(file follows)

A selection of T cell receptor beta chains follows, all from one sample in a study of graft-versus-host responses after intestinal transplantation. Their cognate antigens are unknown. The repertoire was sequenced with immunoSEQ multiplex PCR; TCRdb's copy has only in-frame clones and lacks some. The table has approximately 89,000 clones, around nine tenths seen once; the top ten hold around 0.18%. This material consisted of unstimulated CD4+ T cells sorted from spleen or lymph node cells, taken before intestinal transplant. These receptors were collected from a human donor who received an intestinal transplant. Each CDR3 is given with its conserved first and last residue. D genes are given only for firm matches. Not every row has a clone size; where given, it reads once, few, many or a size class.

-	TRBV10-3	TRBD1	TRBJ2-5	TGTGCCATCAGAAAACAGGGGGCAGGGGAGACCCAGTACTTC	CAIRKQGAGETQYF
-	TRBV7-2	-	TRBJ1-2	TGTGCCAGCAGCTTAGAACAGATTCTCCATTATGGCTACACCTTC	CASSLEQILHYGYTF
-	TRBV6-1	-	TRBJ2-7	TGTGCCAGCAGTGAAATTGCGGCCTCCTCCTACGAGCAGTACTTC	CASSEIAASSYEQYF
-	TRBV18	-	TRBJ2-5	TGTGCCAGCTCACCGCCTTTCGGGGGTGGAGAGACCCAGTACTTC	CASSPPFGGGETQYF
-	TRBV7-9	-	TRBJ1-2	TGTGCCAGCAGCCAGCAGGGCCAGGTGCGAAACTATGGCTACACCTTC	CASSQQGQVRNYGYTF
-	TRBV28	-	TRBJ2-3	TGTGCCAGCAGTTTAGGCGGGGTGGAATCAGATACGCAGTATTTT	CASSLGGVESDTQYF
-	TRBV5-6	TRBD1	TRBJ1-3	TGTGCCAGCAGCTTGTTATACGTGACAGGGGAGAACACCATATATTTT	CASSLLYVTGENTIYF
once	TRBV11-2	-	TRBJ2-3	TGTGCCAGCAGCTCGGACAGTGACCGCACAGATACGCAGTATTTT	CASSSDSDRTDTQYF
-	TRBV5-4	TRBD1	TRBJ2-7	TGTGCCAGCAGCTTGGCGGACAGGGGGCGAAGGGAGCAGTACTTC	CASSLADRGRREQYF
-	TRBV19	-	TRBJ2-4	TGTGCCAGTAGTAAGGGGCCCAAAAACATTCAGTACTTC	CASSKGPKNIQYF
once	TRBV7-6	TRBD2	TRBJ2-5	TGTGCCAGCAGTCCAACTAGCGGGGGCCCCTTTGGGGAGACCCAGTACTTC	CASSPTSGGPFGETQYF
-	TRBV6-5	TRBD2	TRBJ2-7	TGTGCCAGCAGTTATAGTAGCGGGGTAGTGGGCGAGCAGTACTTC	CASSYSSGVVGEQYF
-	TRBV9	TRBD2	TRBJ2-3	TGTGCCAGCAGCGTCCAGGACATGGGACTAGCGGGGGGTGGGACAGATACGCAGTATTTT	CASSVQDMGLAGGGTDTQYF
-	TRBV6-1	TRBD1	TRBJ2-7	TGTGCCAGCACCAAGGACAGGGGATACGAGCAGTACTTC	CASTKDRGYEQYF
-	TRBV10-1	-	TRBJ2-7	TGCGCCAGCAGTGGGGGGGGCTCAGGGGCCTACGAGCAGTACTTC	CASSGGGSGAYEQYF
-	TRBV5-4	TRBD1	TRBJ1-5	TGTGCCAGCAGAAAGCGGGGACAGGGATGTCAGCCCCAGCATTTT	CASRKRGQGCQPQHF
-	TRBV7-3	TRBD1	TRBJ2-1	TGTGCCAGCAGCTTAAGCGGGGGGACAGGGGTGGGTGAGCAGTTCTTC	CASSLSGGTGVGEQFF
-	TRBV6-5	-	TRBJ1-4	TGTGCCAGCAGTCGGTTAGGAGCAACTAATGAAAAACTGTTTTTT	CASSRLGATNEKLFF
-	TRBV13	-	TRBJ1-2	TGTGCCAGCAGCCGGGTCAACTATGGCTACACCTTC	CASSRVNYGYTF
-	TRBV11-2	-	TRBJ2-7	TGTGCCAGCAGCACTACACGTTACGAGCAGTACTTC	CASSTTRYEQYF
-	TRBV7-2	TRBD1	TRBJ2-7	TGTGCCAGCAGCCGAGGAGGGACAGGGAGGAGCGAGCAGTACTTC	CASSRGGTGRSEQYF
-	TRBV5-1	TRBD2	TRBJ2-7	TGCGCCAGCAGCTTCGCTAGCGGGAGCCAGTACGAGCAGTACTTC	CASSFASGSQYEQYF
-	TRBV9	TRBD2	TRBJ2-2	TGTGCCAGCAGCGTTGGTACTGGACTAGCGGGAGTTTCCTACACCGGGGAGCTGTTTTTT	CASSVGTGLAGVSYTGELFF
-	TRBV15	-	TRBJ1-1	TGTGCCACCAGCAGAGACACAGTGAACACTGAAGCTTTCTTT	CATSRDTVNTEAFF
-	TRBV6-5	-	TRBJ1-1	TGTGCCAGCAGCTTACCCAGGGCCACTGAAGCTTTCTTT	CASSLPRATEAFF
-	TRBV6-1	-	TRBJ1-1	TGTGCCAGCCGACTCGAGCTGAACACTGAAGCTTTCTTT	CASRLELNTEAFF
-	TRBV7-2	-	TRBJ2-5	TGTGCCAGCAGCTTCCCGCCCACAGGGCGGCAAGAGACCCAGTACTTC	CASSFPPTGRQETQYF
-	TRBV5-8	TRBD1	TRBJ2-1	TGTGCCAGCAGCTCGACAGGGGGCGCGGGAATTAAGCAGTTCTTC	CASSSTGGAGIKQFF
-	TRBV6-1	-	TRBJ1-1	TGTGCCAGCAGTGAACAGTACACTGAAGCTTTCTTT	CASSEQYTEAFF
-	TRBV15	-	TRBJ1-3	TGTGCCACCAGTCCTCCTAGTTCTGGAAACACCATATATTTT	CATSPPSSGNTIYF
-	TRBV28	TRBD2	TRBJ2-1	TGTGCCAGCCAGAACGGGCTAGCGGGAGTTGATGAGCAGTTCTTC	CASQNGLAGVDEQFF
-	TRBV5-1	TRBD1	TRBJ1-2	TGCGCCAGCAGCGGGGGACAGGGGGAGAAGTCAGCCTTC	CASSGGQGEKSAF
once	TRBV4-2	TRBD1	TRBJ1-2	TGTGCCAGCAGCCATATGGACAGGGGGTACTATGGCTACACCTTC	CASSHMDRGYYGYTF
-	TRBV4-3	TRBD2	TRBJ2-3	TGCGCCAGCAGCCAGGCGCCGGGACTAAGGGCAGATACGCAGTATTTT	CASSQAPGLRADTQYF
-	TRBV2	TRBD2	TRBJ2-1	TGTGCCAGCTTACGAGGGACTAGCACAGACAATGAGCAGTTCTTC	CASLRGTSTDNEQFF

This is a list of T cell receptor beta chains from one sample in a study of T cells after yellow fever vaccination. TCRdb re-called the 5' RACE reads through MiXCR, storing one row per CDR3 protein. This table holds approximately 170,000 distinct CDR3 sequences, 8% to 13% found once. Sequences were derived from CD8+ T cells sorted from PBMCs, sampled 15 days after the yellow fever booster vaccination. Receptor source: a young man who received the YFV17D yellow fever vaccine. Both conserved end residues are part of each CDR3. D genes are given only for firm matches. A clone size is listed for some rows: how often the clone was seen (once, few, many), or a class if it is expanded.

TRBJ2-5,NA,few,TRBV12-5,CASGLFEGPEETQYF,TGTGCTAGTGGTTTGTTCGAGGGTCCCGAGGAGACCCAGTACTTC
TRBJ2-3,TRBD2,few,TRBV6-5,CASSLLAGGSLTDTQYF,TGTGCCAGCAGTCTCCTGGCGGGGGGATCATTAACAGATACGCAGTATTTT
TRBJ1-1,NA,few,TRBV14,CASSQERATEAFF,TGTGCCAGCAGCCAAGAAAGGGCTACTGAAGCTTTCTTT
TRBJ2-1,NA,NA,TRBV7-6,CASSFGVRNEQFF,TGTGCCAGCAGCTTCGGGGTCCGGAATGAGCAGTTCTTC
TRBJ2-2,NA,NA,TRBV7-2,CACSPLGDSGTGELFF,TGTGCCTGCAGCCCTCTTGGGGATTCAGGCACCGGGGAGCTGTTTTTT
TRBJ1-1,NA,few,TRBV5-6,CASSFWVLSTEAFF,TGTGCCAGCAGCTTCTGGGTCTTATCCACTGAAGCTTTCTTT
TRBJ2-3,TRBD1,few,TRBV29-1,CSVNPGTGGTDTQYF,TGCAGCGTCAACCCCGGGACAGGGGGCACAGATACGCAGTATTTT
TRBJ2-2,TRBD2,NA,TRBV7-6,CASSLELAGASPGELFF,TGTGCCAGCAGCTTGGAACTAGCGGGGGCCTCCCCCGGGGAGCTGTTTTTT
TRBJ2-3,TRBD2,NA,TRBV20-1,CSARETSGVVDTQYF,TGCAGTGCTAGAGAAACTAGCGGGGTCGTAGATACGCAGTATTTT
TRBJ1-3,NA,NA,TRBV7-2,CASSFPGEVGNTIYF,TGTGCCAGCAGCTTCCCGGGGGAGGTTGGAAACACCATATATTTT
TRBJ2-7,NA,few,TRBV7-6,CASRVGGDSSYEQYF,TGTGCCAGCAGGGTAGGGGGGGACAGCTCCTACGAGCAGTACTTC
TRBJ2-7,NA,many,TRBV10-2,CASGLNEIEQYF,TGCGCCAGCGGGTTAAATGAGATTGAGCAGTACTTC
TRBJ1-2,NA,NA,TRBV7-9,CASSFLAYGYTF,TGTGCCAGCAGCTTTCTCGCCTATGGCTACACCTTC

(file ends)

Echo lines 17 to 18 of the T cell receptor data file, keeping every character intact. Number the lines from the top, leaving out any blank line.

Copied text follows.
-	TRBV5-4	TRBD1	TRBJ1-5	TGTGCCAGCAGAAAGCGGGGACAGGGATGTCAGCCCCAGCATTTT	CASRKRGQGCQPQHF
-	TRBV7-3	TRBD1	TRBJ2-1	TGTGCCAGCAGCTTAAGCGGGGGGACAGGGGTGGGTGAGCAGTTCTTC	CASSLSGGTGVGEQFF